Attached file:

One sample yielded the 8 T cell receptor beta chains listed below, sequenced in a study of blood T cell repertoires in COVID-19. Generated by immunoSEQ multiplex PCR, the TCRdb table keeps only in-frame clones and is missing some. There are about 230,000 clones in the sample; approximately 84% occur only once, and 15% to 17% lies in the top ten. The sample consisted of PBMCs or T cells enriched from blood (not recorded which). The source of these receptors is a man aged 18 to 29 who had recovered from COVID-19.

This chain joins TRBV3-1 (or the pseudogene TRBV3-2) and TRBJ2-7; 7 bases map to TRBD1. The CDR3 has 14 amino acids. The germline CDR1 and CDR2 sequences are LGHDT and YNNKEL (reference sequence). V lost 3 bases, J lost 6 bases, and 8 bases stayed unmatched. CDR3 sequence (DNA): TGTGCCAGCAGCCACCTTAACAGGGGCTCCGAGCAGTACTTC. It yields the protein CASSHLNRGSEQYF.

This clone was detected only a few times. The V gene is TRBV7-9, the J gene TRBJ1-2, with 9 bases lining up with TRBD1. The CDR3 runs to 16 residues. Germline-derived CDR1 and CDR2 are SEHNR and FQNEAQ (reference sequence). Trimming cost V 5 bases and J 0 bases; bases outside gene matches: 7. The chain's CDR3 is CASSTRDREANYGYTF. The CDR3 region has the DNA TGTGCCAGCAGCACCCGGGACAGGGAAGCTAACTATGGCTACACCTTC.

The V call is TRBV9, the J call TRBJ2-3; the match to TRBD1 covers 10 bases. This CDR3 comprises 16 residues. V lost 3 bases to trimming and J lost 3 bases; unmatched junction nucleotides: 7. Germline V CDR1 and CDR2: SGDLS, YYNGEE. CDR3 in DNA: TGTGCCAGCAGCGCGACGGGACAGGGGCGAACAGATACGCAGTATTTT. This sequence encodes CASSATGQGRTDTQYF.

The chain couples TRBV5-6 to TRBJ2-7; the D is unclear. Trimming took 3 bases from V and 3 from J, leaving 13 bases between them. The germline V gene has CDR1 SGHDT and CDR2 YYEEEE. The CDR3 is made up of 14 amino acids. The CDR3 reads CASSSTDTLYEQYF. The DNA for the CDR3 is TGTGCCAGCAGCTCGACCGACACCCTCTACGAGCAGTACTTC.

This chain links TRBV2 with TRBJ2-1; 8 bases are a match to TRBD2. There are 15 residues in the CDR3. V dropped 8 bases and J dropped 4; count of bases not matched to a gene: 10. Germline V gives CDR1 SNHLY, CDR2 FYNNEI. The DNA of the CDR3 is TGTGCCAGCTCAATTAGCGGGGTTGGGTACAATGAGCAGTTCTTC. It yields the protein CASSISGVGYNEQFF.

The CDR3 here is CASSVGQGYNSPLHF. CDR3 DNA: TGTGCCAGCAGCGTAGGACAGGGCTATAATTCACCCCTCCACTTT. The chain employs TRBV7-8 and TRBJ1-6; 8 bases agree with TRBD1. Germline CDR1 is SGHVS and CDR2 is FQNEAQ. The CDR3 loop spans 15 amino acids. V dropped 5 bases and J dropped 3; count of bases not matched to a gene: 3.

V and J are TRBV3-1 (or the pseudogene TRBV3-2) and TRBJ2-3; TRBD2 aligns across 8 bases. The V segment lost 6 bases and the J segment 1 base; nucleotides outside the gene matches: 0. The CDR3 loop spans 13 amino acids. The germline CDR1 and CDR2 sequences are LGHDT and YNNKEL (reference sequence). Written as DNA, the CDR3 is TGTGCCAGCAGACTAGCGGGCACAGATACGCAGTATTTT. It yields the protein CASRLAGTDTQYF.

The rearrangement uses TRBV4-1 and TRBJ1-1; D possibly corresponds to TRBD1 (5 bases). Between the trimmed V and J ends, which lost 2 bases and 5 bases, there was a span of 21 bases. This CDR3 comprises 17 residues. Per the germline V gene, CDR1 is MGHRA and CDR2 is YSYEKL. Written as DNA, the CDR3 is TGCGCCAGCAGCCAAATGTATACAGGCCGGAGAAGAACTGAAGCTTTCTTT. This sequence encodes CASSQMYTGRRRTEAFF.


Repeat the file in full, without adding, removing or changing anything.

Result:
One sample yielded the 8 T cell receptor beta chains listed below, sequenced in a study of blood T cell repertoires in COVID-19. Generated by immunoSEQ multiplex PCR, the TCRdb table keeps only in-frame clones and is missing some. There are about 230,000 clones in the sample; approximately 84% occur only once, and 15% to 17% lies in the top ten. The sample consisted of PBMCs or T cells enriched from blood (not recorded which). The source of these receptors is a man aged 18 to 29 who had recovered from COVID-19.

This chain joins TRBV3-1 (or the pseudogene TRBV3-2) and TRBJ2-7; 7 bases map to TRBD1. The CDR3 has 14 amino acids. The germline CDR1 and CDR2 sequences are LGHDT and YNNKEL (reference sequence). V lost 3 bases, J lost 6 bases, and 8 bases stayed unmatched. CDR3 sequence (DNA): TGTGCCAGCAGCCACCTTAACAGGGGCTCCGAGCAGTACTTC. It yields the protein CASSHLNRGSEQYF.

This clone was detected only a few times. The V gene is TRBV7-9, the J gene TRBJ1-2, with 9 bases lining up with TRBD1. The CDR3 runs to 16 residues. Germline-derived CDR1 and CDR2 are SEHNR and FQNEAQ (reference sequence). Trimming cost V 5 bases and J 0 bases; bases outside gene matches: 7. The chain's CDR3 is CASSTRDREANYGYTF. The CDR3 region has the DNA TGTGCCAGCAGCACCCGGGACAGGGAAGCTAACTATGGCTACACCTTC.

The V call is TRBV9, the J call TRBJ2-3; the match to TRBD1 covers 10 bases. This CDR3 comprises 16 residues. V lost 3 bases to trimming and J lost 3 bases; unmatched junction nucleotides: 7. Germline V CDR1 and CDR2: SGDLS, YYNGEE. CDR3 in DNA: TGTGCCAGCAGCGCGACGGGACAGGGGCGAACAGATACGCAGTATTTT. This sequence encodes CASSATGQGRTDTQYF.

The chain couples TRBV5-6 to TRBJ2-7; the D is unclear. Trimming took 3 bases from V and 3 from J, leaving 13 bases between them. The germline V gene has CDR1 SGHDT and CDR2 YYEEEE. The CDR3 is made up of 14 amino acids. The CDR3 reads CASSSTDTLYEQYF. The DNA for the CDR3 is TGTGCCAGCAGCTCGACCGACACCCTCTACGAGCAGTACTTC.

This chain links TRBV2 with TRBJ2-1; 8 bases are a match to TRBD2. There are 15 residues in the CDR3. V dropped 8 bases and J dropped 4; count of bases not matched to a gene: 10. Germline V gives CDR1 SNHLY, CDR2 FYNNEI. The DNA of the CDR3 is TGTGCCAGCTCAATTAGCGGGGTTGGGTACAATGAGCAGTTCTTC. It yields the protein CASSISGVGYNEQFF.

The CDR3 here is CASSVGQGYNSPLHF. CDR3 DNA: TGTGCCAGCAGCGTAGGACAGGGCTATAATTCACCCCTCCACTTT. The chain employs TRBV7-8 and TRBJ1-6; 8 bases agree with TRBD1. Germline CDR1 is SGHVS and CDR2 is FQNEAQ. The CDR3 loop spans 15 amino acids. V dropped 5 bases and J dropped 3; count of bases not matched to a gene: 3.

V and J are TRBV3-1 (or the pseudogene TRBV3-2) and TRBJ2-3; TRBD2 aligns across 8 bases. The V segment lost 6 bases and the J segment 1 base; nucleotides outside the gene matches: 0. The CDR3 loop spans 13 amino acids. The germline CDR1 and CDR2 sequences are LGHDT and YNNKEL (reference sequence). Written as DNA, the CDR3 is TGTGCCAGCAGACTAGCGGGCACAGATACGCAGTATTTT. It yields the protein CASRLAGTDTQYF.

The rearrangement uses TRBV4-1 and TRBJ1-1; D possibly corresponds to TRBD1 (5 bases). Between the trimmed V and J ends, which lost 2 bases and 5 bases, there was a span of 21 bases. This CDR3 comprises 17 residues. Per the germline V gene, CDR1 is MGHRA and CDR2 is YSYEKL. Written as DNA, the CDR3 is TGCGCCAGCAGCCAAATGTATACAGGCCGGAGAAGAACTGAAGCTTTCTTT. This sequence encodes CASSQMYTGRRRTEAFF.